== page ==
The one and only Sonny Bill Williams has managed to put a plaster on a problem and create a bigger wound.
Then again, is it a wound at all? SBW, a mystery wrapped in a riddle, is back in the headlines after a bit of a lean patch news wise. And rugby has never shied away from his reflected publicity, whether it admits to this or not.
Here's where I think collar-gate has been, and might go, following the huge kerfuffle caused when Blues recruit SBW made his debut against the Highlanders with medical tape covering the BNZ logo on his collar.
The possible story so far: Williams and his manager Khoder Nasser negotiated SBW's contract with New Zealand Rugby - the national body holds all the significant rugby contracts in this country in what is an unusual set-up for professional sport.
NZR has a conscientious objection clause, which allows players to bypass supporting companies from the finance, gambling, alcohol and tobacco sectors. And while SBW is not known to have enacted this right in the past, he did so this time. In relation to his banking stance, SBW's Muslim faith is opposed to interest and fees being charged on loans.
This is where it gets to the murky part, but somehow the message didn't get through or wasn't received by the Blues and SBW didn't feel able to make the necessary fuss.
So he got the standard jersey, with the bank logo on the collar, and dealt with it using medical tape.
In the process, he came across as a trouble maker to some, and he does have a history of acting as if he is bigger than the team (remember the Kiwis, Tohu Harris et al). There are also plenty who have no problem with what he has done.
How will it play out this week? Odds on, it will be described as one of those good ol' fashioned communication breakdowns.
There's another looming problem - Super Rugby is sponsored by Investec, an international banking and asset management group, whose name appears on SBW's sleeve logo. Where that part of the story will end up is anyone's guess for now. But life ain't perfect, and conscientious objections aren't either.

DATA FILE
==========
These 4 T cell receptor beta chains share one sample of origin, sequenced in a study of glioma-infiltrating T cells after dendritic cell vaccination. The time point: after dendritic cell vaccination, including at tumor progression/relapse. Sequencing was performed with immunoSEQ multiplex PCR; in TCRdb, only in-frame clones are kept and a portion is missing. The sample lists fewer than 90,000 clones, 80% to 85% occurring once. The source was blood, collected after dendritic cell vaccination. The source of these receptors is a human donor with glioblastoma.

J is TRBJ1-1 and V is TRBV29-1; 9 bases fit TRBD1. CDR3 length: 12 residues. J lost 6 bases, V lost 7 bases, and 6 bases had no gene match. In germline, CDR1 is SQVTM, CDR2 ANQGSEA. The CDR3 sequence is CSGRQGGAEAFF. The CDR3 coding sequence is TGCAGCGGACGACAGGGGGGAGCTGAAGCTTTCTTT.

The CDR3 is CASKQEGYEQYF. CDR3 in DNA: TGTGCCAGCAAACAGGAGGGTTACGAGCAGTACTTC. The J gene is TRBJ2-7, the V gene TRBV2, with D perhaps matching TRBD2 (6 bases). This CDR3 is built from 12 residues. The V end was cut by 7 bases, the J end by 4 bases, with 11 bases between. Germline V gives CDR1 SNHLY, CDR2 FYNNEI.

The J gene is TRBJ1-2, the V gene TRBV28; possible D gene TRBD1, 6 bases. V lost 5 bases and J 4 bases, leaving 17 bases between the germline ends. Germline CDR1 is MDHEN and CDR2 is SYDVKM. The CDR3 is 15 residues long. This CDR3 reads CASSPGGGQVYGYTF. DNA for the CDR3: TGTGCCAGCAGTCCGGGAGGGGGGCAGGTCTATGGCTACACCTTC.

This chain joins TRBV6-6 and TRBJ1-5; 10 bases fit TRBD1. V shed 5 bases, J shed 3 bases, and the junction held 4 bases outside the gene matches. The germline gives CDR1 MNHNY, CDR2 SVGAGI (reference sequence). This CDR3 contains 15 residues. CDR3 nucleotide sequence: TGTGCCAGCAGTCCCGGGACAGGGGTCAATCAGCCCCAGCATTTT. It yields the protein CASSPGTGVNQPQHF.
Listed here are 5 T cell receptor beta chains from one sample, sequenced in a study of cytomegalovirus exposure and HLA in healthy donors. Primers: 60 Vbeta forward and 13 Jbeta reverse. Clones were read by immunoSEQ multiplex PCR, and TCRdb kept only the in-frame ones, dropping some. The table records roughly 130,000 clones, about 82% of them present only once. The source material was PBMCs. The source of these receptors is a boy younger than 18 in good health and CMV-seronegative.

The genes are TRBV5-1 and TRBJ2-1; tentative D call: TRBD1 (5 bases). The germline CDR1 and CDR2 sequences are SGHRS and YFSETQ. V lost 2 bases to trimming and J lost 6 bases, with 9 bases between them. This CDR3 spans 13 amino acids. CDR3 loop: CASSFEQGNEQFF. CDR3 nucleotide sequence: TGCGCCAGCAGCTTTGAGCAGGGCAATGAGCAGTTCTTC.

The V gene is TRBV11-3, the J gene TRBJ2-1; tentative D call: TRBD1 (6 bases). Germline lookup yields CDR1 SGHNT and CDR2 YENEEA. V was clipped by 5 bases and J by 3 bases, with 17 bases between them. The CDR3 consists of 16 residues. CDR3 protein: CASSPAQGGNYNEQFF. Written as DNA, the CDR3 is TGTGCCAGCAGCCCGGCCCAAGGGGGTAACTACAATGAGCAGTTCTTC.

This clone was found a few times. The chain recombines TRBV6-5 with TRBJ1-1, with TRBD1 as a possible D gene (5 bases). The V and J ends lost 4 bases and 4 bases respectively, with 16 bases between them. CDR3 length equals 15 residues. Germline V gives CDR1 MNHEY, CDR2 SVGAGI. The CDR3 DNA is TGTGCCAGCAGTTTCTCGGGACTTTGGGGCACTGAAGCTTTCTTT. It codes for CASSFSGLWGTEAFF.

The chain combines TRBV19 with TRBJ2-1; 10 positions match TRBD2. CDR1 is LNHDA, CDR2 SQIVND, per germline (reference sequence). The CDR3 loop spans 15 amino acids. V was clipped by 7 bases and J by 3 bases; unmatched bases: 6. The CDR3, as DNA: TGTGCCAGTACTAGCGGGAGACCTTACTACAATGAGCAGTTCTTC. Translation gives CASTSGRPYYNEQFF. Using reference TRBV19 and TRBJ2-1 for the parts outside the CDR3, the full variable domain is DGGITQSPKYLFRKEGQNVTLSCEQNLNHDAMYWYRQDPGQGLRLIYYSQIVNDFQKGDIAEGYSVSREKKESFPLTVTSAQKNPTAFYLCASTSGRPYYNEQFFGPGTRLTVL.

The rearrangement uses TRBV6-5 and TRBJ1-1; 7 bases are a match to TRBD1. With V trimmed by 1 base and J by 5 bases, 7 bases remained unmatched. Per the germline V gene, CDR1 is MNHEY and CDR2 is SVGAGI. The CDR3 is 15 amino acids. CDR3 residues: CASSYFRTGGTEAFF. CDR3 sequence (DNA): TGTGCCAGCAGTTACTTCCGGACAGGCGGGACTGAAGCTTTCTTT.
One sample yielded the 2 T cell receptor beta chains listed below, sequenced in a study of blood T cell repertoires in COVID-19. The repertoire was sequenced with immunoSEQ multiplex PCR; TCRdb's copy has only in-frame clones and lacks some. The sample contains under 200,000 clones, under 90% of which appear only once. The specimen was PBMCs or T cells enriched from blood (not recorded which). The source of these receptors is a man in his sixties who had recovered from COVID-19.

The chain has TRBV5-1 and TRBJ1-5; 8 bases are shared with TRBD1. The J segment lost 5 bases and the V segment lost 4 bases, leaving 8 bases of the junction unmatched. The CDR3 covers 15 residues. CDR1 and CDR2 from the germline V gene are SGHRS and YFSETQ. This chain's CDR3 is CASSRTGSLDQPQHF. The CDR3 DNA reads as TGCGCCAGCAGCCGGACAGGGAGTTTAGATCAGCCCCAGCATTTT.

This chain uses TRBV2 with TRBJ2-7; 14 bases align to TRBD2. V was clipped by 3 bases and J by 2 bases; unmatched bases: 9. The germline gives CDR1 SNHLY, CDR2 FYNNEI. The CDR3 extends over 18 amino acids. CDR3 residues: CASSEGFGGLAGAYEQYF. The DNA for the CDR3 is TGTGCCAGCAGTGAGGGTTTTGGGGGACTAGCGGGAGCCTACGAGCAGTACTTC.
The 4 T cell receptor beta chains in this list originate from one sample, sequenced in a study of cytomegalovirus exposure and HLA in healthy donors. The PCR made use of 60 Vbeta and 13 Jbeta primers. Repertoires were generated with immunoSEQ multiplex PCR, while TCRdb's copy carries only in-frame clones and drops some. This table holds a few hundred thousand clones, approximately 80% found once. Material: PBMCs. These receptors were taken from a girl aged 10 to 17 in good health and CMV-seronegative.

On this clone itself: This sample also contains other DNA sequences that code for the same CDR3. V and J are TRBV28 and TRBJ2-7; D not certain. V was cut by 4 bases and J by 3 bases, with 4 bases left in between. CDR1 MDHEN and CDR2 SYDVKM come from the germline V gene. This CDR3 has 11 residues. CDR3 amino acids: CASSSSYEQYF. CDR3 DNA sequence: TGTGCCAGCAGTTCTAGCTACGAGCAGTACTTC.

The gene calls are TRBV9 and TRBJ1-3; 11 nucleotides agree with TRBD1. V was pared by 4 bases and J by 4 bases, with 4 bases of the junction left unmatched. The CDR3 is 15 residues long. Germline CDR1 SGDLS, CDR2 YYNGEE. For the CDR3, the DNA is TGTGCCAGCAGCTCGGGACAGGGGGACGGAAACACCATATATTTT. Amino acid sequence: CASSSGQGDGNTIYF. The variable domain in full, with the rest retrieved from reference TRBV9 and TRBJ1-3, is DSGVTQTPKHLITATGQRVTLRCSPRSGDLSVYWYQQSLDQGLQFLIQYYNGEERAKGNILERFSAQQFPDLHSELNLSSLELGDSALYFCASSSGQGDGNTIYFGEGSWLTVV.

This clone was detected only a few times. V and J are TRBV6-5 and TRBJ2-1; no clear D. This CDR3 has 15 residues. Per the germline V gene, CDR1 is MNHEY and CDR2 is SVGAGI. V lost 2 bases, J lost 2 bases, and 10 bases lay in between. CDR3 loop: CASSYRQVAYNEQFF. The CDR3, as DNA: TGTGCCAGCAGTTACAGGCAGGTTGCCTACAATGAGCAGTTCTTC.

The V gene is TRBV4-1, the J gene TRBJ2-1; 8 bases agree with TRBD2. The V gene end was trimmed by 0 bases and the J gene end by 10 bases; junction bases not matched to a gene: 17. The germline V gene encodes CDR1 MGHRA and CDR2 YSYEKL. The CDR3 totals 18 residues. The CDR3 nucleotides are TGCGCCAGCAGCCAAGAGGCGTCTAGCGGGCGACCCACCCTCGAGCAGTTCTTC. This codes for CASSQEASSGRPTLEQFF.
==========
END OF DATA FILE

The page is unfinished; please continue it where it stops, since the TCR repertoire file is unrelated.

Is this a story worth so much attention? Well yes, on reflection.
For starters, it's refreshing to know that NZR has a conscientious objection clause, and it appears that SBW has broken new ground by not just limiting the objection to skipping promotion events.
It raised questions around freedoms versus economic imperatives, with wide-reaching ramifications if other players took similar stands. Sports bosses can breathe easy, because SBW is a rare maverick with the pulling power to make such moves.
Nasser wasn't saying a heck of a lot yesterday. But you have to give the high profile manager and SBW this - they add an original aspect to what is often a bland New Zealand sports landscape. Challenging the methods of a major sponsor isn't run-of-the-mill.
Nasser had come to New Zealand for SBW's Blues debut in Dunedin, but camped out in Auckland instead when he found that SBW was on the bench. Going all that way for an SBW cameo didn't appeal, and I suspect that sitting on the bench didn't fit in with the manager's view of where his star should be.
He's different, Mr Nasser. The fact is that from the beginning of rugby professionalism in New Zealand, in the mid 1990s, the few dominant player agents have generally done their deals without overly rocking the collective boat. Australia-based Nasser comes from a much tougher market, and works more to his own rules. Conservative NZR will be fine with SBW, but they'd be nervous if Nasser had an extensive rugby client list.
As for the man some of us have seen as narcissistic in his darker hours, Nasser told me SBW was making prison visits yesterday. Go figure.
As for collar-gate, it would have been much more professional if there had been a dedicated jersey without the BNZ logo whereas the plaster idea came across as a publicity-seeking protest action, which is not acceptable. I still think SBW should receive some mild sanction, on those grounds. The bank, meanwhile, has been conciliatory and understanding.
Next question: What will happen with SBW, Investec and the Blues? The All Blacks don't wear the Investec logo, and SBW is apparently okay with major sponsor AIG, an insurance company.